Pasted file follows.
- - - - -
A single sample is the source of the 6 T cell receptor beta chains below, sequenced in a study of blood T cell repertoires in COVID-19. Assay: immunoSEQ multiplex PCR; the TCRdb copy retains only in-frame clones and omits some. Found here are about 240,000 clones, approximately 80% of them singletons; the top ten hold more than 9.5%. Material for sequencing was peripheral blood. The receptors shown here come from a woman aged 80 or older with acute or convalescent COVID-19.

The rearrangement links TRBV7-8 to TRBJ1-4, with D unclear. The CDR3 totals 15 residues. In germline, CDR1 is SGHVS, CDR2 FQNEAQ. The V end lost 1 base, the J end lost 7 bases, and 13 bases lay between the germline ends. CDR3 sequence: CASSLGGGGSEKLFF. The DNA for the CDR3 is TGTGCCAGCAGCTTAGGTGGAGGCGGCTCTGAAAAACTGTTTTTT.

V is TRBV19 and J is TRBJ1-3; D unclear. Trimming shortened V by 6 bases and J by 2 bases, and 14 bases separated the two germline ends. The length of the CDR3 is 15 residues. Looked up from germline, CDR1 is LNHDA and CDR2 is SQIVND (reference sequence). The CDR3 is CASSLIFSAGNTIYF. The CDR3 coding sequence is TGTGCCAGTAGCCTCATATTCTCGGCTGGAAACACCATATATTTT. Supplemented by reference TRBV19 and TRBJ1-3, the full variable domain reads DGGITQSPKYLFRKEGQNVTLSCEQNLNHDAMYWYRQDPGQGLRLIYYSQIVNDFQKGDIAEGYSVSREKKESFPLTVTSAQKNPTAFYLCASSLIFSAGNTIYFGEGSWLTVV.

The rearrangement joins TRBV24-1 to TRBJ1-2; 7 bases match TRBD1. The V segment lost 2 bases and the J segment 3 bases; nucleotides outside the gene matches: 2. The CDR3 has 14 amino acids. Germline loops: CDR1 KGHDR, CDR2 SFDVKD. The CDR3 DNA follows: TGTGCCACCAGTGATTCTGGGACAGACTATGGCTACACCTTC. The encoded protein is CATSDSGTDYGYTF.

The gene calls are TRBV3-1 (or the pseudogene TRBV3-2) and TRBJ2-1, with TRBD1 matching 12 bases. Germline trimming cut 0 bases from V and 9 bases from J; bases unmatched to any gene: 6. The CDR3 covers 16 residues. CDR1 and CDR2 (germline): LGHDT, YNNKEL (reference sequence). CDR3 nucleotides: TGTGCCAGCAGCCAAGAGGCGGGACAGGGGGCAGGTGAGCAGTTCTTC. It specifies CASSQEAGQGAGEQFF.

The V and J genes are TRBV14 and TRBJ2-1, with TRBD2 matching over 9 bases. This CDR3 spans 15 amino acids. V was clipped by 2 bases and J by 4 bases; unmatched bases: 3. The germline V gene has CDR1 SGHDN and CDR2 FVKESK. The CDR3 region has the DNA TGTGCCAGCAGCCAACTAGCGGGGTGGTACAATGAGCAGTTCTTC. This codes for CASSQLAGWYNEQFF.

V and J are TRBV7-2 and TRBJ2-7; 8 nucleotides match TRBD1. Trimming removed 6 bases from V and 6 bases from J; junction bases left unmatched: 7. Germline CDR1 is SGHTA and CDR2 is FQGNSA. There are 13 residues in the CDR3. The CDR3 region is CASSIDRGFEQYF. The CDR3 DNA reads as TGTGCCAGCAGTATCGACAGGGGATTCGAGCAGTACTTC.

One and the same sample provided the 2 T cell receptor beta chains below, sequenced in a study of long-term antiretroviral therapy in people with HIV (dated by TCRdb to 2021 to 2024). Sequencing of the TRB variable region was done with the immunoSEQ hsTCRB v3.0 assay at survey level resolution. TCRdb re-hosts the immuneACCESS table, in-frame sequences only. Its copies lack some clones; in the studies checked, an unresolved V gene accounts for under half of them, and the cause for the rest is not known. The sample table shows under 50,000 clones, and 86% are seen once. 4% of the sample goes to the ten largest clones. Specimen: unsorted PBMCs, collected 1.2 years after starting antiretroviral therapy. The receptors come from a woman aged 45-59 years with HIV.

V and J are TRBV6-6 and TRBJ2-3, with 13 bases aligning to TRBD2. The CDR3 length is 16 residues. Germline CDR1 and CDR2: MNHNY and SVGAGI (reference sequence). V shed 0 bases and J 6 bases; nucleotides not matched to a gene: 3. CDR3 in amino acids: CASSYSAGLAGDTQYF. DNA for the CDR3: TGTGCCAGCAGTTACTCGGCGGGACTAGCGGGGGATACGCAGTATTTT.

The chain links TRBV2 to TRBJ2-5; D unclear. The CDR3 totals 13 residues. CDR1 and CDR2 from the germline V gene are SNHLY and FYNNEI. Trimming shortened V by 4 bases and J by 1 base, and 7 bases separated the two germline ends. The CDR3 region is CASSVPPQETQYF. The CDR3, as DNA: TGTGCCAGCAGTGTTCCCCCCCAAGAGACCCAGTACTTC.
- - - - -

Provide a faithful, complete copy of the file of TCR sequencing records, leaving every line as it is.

A single sample is the source of the 6 T cell receptor beta chains below, sequenced in a study of blood T cell repertoires in COVID-19. Assay: immunoSEQ multiplex PCR; the TCRdb copy retains only in-frame clones and omits some. Found here are about 240,000 clones, approximately 80% of them singletons; the top ten hold more than 9.5%. Material for sequencing was peripheral blood. The receptors shown here come from a woman aged 80 or older with acute or convalescent COVID-19.

The rearrangement links TRBV7-8 to TRBJ1-4, with D unclear. The CDR3 totals 15 residues. In germline, CDR1 is SGHVS, CDR2 FQNEAQ. The V end lost 1 base, the J end lost 7 bases, and 13 bases lay between the germline ends. CDR3 sequence: CASSLGGGGSEKLFF. The DNA for the CDR3 is TGTGCCAGCAGCTTAGGTGGAGGCGGCTCTGAAAAACTGTTTTTT.

V is TRBV19 and J is TRBJ1-3; D unclear. Trimming shortened V by 6 bases and J by 2 bases, and 14 bases separated the two germline ends. The length of the CDR3 is 15 residues. Looked up from germline, CDR1 is LNHDA and CDR2 is SQIVND (reference sequence). The CDR3 is CASSLIFSAGNTIYF. The CDR3 coding sequence is TGTGCCAGTAGCCTCATATTCTCGGCTGGAAACACCATATATTTT. Supplemented by reference TRBV19 and TRBJ1-3, the full variable domain reads DGGITQSPKYLFRKEGQNVTLSCEQNLNHDAMYWYRQDPGQGLRLIYYSQIVNDFQKGDIAEGYSVSREKKESFPLTVTSAQKNPTAFYLCASSLIFSAGNTIYFGEGSWLTVV.

The rearrangement joins TRBV24-1 to TRBJ1-2; 7 bases match TRBD1. The V segment lost 2 bases and the J segment 3 bases; nucleotides outside the gene matches: 2. The CDR3 has 14 amino acids. Germline loops: CDR1 KGHDR, CDR2 SFDVKD. The CDR3 DNA follows: TGTGCCACCAGTGATTCTGGGACAGACTATGGCTACACCTTC. The encoded protein is CATSDSGTDYGYTF.

The gene calls are TRBV3-1 (or the pseudogene TRBV3-2) and TRBJ2-1, with TRBD1 matching 12 bases. Germline trimming cut 0 bases from V and 9 bases from J; bases unmatched to any gene: 6. The CDR3 covers 16 residues. CDR1 and CDR2 (germline): LGHDT, YNNKEL (reference sequence). CDR3 nucleotides: TGTGCCAGCAGCCAAGAGGCGGGACAGGGGGCAGGTGAGCAGTTCTTC. It specifies CASSQEAGQGAGEQFF.

The V and J genes are TRBV14 and TRBJ2-1, with TRBD2 matching over 9 bases. This CDR3 spans 15 amino acids. V was clipped by 2 bases and J by 4 bases; unmatched bases: 3. The germline V gene has CDR1 SGHDN and CDR2 FVKESK. The CDR3 region has the DNA TGTGCCAGCAGCCAACTAGCGGGGTGGTACAATGAGCAGTTCTTC. This codes for CASSQLAGWYNEQFF.

V and J are TRBV7-2 and TRBJ2-7; 8 nucleotides match TRBD1. Trimming removed 6 bases from V and 6 bases from J; junction bases left unmatched: 7. Germline CDR1 is SGHTA and CDR2 is FQGNSA. There are 13 residues in the CDR3. The CDR3 region is CASSIDRGFEQYF. The CDR3 DNA reads as TGTGCCAGCAGTATCGACAGGGGATTCGAGCAGTACTTC.

One and the same sample provided the 2 T cell receptor beta chains below, sequenced in a study of long-term antiretroviral therapy in people with HIV (dated by TCRdb to 2021 to 2024). Sequencing of the TRB variable region was done with the immunoSEQ hsTCRB v3.0 assay at survey level resolution. TCRdb re-hosts the immuneACCESS table, in-frame sequences only. Its copies lack some clones; in the studies checked, an unresolved V gene accounts for under half of them, and the cause for the rest is not known. The sample table shows under 50,000 clones, and 86% are seen once. 4% of the sample goes to the ten largest clones. Specimen: unsorted PBMCs, collected 1.2 years after starting antiretroviral therapy. The receptors come from a woman aged 45-59 years with HIV.

V and J are TRBV6-6 and TRBJ2-3, with 13 bases aligning to TRBD2. The CDR3 length is 16 residues. Germline CDR1 and CDR2: MNHNY and SVGAGI (reference sequence). V shed 0 bases and J 6 bases; nucleotides not matched to a gene: 3. CDR3 in amino acids: CASSYSAGLAGDTQYF. DNA for the CDR3: TGTGCCAGCAGTTACTCGGCGGGACTAGCGGGGGATACGCAGTATTTT.

The chain links TRBV2 to TRBJ2-5; D unclear. The CDR3 totals 13 residues. CDR1 and CDR2 from the germline V gene are SNHLY and FYNNEI. Trimming shortened V by 4 bases and J by 1 base, and 7 bases separated the two germline ends. The CDR3 region is CASSVPPQETQYF. The CDR3, as DNA: TGTGCCAGCAGTGTTCCCCCCCAAGAGACCCAGTACTTC.